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What does the fox say? Find out 2/5/15

February 2, 2015


People are pretty excited these days about foxes.

Not only was there a hit song last year with nearly 500 million views as of today

but the rare Sierra red fox has been seen in Yosemite in the first time in almost 100 years.

Associated Press reports that Yosemite Park wildlife biologists documented two sightings in the northern backcountry near Sonora Pass (Highway 108). Fewer than 50 are thought to be left in the wild making the Sierra red fox of California one of the rarest mammals in North America. Biologists first documented foxes in the area north of Yosemite in 2010 (see photo above), and before that, in 1995.

According to a National Parks Service statement,

“There are dozens of subspecies of red fox and each subspecies has adapted to the special habitat and prey conditions within its range. The range of the Sierra Nevada red fox is limited to the conifer forests and rugged alpine landscape of the Sierra Nevada and Cascade ranges between 4,000 feet and 12,000 feet—mostly above 7,000 feet. The Sierra Nevada red fox is so uncommon that the California Fish and Game Commission declared it threatened in 1980.”

When I worked for the Forest Service hooting for spotted owls in the Tahoe area 1993 I’m pretty sure I saw one of the Sierra foxes.


But another endangered subspecies of fox resides closer to home: on the Channel Islands, and I definitely watched Channel Island foxes at play when I stayed for ten days at the Nature Conservancy property on Santa Cruz Island back in 1987. When I was a UC Santa Cruz Natural History Field Quarter student, we stayed in some cabins there and the foxes came out to play regularly romping right in front of us. And somewhere I have slides documenting these curious, playful, and beautiful creatures! This photo is from the Island Fox website.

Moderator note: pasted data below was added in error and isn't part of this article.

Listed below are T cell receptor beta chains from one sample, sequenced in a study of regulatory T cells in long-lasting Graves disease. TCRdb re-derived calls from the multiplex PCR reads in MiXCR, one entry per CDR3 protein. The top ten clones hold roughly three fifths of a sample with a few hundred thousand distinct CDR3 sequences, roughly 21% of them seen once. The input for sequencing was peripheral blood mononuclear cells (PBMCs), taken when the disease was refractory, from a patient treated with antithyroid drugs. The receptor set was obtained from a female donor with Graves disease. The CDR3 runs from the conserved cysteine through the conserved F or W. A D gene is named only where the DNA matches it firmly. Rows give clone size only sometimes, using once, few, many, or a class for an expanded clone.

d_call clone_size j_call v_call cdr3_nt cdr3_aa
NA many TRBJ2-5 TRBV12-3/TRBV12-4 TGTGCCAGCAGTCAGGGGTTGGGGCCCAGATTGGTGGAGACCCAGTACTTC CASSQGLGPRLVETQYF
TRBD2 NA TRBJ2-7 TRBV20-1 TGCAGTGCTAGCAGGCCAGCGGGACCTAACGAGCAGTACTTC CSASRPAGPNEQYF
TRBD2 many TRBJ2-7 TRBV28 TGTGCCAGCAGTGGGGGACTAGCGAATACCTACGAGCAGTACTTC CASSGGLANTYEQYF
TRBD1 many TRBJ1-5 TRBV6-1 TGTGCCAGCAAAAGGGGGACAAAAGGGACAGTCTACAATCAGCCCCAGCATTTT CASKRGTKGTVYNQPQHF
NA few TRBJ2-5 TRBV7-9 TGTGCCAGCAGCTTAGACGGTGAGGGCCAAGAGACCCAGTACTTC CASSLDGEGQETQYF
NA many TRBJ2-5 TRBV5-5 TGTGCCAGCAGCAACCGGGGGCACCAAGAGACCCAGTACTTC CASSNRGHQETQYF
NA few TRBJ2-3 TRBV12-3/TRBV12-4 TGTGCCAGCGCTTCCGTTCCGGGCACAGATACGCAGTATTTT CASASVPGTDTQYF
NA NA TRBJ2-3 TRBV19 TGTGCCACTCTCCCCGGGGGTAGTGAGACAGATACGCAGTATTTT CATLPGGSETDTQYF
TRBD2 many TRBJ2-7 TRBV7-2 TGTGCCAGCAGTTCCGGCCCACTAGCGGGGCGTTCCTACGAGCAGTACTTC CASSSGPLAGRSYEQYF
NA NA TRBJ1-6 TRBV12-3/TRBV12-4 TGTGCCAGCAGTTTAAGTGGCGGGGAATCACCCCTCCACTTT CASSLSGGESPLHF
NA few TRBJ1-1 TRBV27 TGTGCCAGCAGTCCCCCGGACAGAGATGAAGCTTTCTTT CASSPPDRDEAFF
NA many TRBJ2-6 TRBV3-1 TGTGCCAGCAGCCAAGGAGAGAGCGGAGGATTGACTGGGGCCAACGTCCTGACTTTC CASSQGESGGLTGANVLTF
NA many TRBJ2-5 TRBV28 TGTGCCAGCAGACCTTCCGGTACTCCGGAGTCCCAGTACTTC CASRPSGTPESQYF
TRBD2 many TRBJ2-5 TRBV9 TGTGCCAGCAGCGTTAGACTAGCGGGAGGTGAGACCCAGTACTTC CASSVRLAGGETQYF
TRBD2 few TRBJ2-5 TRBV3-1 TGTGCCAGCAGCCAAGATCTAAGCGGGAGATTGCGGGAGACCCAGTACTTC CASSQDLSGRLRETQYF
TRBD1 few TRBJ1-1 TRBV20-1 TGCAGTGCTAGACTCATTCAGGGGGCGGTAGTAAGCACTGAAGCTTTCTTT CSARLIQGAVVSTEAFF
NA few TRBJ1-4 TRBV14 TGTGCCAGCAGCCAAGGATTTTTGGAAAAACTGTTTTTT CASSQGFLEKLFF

When mammals land on islands, they tend to evolve into smaller sizes (plants on the other hand get larger!) In the case of the island fox (Urocyon littoralis), it is 15-18% smaller than its closest relative, the gray fox; in fact it’s so small your domestic house cat might be bigger. They average a foot high at the shoulder, and about two foot from nose to tip of tail. They weigh 3-6 pounds.

The Island fox can be found on six of the eight Channel Islands; they differ significantly enough that they are separate sub-species.

On Thursday February 5th 2015 from 7-8:30pm Friends of the Island Fox and the Sierra Club’s Jim Hines present “Island Foxes: In Their Island World” at the Community Meeting Room, Ventura City Hall, 501 Poli Street, Ventura, CA 93001. Plentiful parking is behind City Hall, and the family friendly event is free.

Doors open at 6:15 so you can explore several interactive displays educational displays and compare your hand to a fox footprint, compare prints of an island fox to a gray fox or a red fox. You’ll also be able to understand how small the island fox is and see how big its predator, the golden eagle, is.

Organizers say the presentation will discuss “the vital role island foxes play in their island habitat, new information on island fox diet, the amazing recovery of all four endangered subspecies, and the future: concerns about impacts from changing climate, human trash, and biosecurity.”


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